First, I want to mention that there are primary groups and secondary groups. Primary groups, like your immediate family or your sorority sisters, are groups that share personal relationships. Often, people in a primary group love each other. They choose to be in a group with each other.
Secondary groups are larger. Although everyone in the group may not share a tight emotional bond, all of the members work toward a common goal. Your coworkers, or a group of volunteers at an animal shelter, may be considered a secondary group.
Formal vs. Informal
“Primary” and “secondary” are not the only two classifications for a group. Let’s look at the example I used in the “primary group” category. Your immediate family functions in a very different way than the chapter of your sorority. While one of these groups is considered a formal group, the other is informal.
Formal groups adhere to a specific set of rules and policies. A sorority may be considered a formal group. Students at a university, who adhere to the university’s guidelines, are also in a formal group. Families, political parties, and your Friday night cards group are considered informal groups.
In-groups and Out-groups
There are members of your immediate family - and there are people who are not in your immediate family. This distinction is just as important as the distinction between someone in a formal group and someone in an informal group.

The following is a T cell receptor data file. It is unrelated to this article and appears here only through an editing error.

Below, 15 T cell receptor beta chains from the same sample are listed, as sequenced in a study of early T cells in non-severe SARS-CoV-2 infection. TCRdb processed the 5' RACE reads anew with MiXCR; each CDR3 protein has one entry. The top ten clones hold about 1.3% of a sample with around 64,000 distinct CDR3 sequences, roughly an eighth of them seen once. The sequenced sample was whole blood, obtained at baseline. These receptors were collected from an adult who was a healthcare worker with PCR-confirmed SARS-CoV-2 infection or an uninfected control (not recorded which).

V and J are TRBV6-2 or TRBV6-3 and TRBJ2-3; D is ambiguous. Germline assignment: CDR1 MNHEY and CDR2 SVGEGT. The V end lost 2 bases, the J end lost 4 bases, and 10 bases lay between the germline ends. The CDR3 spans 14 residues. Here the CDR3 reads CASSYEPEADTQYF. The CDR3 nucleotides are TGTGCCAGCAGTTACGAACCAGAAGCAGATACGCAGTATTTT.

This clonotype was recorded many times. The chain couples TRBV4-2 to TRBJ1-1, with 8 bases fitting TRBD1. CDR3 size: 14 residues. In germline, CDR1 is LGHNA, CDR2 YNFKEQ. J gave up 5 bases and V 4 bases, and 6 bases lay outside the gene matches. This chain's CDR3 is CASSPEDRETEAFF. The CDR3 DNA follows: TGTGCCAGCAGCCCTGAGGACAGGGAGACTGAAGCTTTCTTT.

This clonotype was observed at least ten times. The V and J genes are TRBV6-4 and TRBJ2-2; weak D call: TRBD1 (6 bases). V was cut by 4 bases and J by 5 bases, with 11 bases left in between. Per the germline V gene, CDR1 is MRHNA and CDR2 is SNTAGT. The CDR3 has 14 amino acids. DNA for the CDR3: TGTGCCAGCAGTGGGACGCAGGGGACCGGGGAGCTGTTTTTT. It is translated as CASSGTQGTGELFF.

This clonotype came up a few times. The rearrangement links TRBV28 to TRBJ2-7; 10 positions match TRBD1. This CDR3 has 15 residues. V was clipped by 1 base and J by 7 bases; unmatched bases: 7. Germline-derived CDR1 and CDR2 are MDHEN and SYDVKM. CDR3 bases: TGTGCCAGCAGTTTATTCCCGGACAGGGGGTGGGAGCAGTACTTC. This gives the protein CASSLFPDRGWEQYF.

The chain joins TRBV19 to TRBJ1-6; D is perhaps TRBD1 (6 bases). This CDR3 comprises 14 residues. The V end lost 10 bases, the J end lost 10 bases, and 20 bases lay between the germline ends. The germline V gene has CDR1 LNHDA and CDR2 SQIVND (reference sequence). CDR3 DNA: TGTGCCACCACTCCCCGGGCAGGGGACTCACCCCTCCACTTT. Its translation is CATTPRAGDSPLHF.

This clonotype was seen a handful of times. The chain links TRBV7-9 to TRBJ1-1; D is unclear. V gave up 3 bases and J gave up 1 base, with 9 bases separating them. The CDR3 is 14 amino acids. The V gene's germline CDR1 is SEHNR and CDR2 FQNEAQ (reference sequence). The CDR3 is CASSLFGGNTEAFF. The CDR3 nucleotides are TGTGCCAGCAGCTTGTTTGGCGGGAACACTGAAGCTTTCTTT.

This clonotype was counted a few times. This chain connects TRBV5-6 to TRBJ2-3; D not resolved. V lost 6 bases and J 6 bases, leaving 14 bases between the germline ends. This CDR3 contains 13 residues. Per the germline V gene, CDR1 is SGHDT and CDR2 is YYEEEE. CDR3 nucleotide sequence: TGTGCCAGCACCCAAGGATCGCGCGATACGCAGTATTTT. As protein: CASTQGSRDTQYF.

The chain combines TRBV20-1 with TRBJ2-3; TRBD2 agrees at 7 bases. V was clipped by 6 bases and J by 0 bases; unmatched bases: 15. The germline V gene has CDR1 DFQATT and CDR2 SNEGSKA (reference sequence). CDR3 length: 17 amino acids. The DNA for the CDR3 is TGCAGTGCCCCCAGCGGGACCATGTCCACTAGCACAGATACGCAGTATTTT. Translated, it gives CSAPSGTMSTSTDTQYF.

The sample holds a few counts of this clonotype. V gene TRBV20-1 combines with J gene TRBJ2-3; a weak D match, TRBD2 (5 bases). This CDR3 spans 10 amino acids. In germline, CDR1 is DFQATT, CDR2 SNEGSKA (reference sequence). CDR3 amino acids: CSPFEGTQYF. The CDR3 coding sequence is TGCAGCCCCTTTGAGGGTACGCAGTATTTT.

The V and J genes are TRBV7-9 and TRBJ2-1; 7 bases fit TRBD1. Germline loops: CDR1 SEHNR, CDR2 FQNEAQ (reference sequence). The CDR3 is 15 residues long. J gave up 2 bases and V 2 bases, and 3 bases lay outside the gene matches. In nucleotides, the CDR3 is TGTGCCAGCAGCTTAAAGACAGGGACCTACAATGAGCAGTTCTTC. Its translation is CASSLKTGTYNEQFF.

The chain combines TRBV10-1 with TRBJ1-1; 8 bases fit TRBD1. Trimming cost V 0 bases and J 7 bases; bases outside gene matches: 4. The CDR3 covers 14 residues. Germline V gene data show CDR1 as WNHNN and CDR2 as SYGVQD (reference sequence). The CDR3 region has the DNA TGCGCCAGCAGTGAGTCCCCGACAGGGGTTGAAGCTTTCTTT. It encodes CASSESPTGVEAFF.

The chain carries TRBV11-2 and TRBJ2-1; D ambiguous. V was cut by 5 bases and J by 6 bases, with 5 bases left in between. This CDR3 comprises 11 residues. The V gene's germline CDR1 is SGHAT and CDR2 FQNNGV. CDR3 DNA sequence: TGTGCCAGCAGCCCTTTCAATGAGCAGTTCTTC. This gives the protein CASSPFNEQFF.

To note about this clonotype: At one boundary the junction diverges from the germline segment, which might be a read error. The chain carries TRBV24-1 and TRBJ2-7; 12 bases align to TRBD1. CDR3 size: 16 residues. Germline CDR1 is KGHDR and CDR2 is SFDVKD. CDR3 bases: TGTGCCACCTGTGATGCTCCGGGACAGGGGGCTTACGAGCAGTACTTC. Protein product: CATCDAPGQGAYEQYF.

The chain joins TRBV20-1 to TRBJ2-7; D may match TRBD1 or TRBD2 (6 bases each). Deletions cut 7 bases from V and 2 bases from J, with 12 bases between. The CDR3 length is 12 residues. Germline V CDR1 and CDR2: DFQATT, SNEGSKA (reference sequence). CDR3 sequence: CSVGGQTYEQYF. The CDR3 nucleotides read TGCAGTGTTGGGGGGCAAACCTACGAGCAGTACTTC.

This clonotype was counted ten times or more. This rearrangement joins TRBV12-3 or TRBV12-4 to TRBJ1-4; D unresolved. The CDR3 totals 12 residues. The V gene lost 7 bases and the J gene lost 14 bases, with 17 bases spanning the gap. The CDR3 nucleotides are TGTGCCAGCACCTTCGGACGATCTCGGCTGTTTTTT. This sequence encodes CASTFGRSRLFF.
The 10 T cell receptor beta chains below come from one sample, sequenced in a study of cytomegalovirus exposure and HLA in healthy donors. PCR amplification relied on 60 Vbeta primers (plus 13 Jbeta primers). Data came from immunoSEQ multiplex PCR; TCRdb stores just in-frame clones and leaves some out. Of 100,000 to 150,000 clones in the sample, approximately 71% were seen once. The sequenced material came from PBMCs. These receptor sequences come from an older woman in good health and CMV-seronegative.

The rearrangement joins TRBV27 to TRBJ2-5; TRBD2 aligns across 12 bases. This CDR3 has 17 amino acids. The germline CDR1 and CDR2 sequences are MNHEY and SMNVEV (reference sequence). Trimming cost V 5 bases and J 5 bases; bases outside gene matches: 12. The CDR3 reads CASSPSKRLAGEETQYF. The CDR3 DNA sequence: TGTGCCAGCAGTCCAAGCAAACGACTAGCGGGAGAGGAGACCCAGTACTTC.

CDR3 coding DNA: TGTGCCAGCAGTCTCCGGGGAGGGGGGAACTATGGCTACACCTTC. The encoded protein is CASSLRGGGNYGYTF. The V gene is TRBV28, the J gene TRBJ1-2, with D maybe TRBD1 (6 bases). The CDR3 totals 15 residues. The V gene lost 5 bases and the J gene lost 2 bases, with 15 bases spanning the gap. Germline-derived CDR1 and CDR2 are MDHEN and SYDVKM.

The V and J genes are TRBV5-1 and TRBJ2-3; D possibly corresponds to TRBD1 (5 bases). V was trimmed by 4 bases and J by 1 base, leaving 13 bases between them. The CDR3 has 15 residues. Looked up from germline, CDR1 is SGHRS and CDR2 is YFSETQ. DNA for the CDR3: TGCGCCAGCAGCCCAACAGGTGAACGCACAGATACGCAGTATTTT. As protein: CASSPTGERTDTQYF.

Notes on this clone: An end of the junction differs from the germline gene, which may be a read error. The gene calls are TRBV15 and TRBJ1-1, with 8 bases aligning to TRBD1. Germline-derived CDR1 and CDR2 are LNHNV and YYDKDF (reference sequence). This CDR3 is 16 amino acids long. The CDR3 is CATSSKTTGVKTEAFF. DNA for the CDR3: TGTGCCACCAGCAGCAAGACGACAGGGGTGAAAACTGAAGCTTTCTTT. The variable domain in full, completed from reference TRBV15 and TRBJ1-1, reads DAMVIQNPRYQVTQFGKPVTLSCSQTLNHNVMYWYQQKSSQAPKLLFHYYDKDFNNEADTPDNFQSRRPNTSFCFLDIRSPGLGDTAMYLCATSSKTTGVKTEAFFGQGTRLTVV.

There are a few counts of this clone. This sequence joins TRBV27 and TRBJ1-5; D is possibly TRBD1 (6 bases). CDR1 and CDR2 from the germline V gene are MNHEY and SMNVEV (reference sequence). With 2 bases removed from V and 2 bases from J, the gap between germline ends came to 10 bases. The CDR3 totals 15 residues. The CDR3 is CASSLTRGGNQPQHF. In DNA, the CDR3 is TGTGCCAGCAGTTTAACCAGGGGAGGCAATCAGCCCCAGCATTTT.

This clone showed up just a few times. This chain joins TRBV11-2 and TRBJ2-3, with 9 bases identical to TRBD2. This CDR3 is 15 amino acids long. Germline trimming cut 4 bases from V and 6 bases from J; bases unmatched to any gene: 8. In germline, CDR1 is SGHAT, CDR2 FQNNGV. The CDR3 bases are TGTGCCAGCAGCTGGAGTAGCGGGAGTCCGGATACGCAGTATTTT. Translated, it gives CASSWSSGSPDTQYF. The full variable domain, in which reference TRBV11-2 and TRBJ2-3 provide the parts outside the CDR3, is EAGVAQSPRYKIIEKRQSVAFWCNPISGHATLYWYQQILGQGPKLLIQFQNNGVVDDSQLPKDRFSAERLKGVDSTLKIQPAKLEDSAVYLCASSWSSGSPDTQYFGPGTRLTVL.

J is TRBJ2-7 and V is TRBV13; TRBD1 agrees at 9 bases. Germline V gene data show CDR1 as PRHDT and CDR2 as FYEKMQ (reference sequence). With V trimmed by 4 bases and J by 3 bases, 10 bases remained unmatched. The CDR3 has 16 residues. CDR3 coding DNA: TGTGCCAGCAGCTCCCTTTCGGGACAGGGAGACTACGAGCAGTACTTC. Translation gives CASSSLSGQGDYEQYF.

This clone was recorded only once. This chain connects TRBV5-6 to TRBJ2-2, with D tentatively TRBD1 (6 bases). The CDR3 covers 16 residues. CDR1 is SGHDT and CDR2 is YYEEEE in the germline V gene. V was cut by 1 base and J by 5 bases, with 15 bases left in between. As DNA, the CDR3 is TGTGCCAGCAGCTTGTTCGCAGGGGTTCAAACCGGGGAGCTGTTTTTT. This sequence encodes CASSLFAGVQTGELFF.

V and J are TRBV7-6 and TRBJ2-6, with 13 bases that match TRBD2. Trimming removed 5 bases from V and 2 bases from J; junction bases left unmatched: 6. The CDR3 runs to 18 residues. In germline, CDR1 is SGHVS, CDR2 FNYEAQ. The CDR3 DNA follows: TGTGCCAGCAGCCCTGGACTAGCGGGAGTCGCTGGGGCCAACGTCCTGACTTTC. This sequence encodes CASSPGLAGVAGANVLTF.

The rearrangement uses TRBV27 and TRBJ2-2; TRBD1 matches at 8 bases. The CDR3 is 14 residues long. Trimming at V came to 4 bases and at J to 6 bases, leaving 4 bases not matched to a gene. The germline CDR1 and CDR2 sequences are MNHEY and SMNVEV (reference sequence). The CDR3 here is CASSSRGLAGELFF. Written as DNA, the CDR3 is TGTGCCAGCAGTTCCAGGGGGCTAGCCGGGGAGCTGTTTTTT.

The group that you (or a subject) belong to is an “in-group.” Your immediate family is an in-group. If you belong to Phi Sigma Pi, your fraternity is an “in-group.” If you belong to a political party, that party, to you, is an “in-group.”
Groups outside of your in-groups are “out-groups.” Other families are out-groups. Students who go to other universities or belong to other Greek life organizations are part of out-groups. People in political parties outside from the one you belong to are in “out-groups.”
This distinction comes up a lot in social psychology. Why? We tend to treat people in in-groups and out-groups a bit differently.
Why Do We Study Groups?
Without social groups, there would be no social psychology. Then again, without social groups, we probably wouldn’t get very far as a species.
It’s one thing to study how the individual mind works. Are your individual personality traits caused by your genetics or your experience? Should you look at your psyche as a whole, or break it down into individual parts?
But when groups are involved, the questions become a lot harder to answer. We can all think of a time where we were pressured by a group to do something we didn’t want to do. You wouldn’t behave that way on your own, but to fit in with the group, you did it anyway. Sometimes, this behavior is good, like attending a protest or staying at home during a global pandemic. Sometimes, this behavior is not so good. Sometimes, it’s unthinkable.
Why do humans commit atrocities? Why do they commit violence? What does being part of a group have to do with it? These are the questions that studying social groups and social psychology hope to answer.